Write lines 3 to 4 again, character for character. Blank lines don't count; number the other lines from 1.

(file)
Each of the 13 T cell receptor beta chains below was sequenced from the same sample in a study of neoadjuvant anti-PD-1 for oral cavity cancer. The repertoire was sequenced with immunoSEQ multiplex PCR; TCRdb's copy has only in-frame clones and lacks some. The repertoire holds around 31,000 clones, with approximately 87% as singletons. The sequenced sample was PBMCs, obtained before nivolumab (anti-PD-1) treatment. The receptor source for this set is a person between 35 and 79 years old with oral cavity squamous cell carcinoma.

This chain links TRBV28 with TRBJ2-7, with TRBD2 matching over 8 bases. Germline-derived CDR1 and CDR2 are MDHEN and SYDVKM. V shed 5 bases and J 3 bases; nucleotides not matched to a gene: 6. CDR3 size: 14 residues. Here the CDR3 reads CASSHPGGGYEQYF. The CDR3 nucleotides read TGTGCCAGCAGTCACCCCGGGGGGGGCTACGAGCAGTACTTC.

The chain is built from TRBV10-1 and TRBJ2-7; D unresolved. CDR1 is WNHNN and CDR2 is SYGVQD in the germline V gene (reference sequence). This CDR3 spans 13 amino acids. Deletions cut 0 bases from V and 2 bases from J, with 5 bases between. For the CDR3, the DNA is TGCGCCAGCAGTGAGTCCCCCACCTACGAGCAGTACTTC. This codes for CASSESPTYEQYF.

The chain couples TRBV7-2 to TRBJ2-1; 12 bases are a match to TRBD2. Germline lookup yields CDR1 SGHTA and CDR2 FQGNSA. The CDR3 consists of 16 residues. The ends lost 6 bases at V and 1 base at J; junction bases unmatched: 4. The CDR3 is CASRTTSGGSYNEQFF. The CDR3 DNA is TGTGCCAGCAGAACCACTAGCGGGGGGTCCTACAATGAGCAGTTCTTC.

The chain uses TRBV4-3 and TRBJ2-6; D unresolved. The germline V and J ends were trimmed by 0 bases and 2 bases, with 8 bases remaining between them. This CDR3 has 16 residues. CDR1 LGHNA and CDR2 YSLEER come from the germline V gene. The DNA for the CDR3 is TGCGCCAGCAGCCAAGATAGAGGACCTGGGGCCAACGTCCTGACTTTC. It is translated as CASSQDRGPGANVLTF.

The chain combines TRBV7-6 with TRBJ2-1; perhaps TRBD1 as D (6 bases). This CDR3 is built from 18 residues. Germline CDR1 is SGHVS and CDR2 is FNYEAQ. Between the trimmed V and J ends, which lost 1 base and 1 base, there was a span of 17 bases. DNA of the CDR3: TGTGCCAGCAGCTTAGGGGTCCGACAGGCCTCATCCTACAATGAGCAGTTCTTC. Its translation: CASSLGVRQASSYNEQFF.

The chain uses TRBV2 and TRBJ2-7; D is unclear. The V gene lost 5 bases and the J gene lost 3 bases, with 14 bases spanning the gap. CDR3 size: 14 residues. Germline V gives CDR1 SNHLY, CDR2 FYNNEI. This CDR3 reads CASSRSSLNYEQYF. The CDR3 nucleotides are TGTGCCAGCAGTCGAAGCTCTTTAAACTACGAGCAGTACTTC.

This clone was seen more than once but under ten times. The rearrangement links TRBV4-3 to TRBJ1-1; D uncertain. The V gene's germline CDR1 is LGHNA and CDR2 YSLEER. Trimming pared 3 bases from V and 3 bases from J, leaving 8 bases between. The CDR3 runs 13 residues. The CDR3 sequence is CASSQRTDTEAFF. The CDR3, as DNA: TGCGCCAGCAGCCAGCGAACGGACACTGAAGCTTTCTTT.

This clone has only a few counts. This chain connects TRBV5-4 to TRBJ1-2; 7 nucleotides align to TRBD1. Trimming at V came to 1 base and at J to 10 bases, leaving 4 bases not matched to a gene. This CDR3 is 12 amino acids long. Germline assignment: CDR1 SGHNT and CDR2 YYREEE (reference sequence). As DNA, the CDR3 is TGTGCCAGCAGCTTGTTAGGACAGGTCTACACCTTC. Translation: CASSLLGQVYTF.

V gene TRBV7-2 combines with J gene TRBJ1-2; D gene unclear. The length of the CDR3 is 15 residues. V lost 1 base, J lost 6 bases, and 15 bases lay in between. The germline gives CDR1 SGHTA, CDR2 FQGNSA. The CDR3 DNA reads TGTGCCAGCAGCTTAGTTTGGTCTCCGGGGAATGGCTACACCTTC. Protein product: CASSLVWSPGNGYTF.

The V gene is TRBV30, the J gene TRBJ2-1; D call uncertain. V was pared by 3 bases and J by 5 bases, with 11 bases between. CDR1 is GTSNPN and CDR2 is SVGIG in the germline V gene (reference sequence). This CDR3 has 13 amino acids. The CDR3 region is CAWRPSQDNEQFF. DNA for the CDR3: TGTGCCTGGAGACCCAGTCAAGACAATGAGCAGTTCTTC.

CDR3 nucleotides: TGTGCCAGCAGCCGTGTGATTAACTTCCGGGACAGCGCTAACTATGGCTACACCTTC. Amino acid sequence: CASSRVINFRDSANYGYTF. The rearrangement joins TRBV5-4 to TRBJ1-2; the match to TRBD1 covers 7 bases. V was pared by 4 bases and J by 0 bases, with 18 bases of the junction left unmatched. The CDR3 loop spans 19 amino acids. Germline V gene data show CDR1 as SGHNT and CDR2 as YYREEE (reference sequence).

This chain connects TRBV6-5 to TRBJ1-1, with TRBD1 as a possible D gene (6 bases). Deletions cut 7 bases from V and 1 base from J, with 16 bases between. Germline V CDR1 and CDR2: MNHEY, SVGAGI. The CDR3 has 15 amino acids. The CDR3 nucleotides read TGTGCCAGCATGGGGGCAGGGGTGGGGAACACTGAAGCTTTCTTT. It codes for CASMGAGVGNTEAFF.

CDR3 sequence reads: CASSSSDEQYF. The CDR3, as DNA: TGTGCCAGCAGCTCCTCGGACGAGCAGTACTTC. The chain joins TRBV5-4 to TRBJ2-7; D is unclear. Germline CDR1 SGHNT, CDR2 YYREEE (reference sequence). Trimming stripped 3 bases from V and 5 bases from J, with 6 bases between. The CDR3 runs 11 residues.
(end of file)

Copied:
The chain is built from TRBV10-1 and TRBJ2-7; D unresolved. CDR1 is WNHNN and CDR2 is SYGVQD in the germline V gene (reference sequence). This CDR3 spans 13 amino acids. Deletions cut 0 bases from V and 2 bases from J, with 5 bases between. For the CDR3, the DNA is TGCGCCAGCAGTGAGTCCCCCACCTACGAGCAGTACTTC. This codes for CASSESPTYEQYF.

The chain couples TRBV7-2 to TRBJ2-1; 12 bases are a match to TRBD2. Germline lookup yields CDR1 SGHTA and CDR2 FQGNSA. The CDR3 consists of 16 residues. The ends lost 6 bases at V and 1 base at J; junction bases unmatched: 4. The CDR3 is CASRTTSGGSYNEQFF. The CDR3 DNA is TGTGCCAGCAGAACCACTAGCGGGGGGTCCTACAATGAGCAGTTCTTC.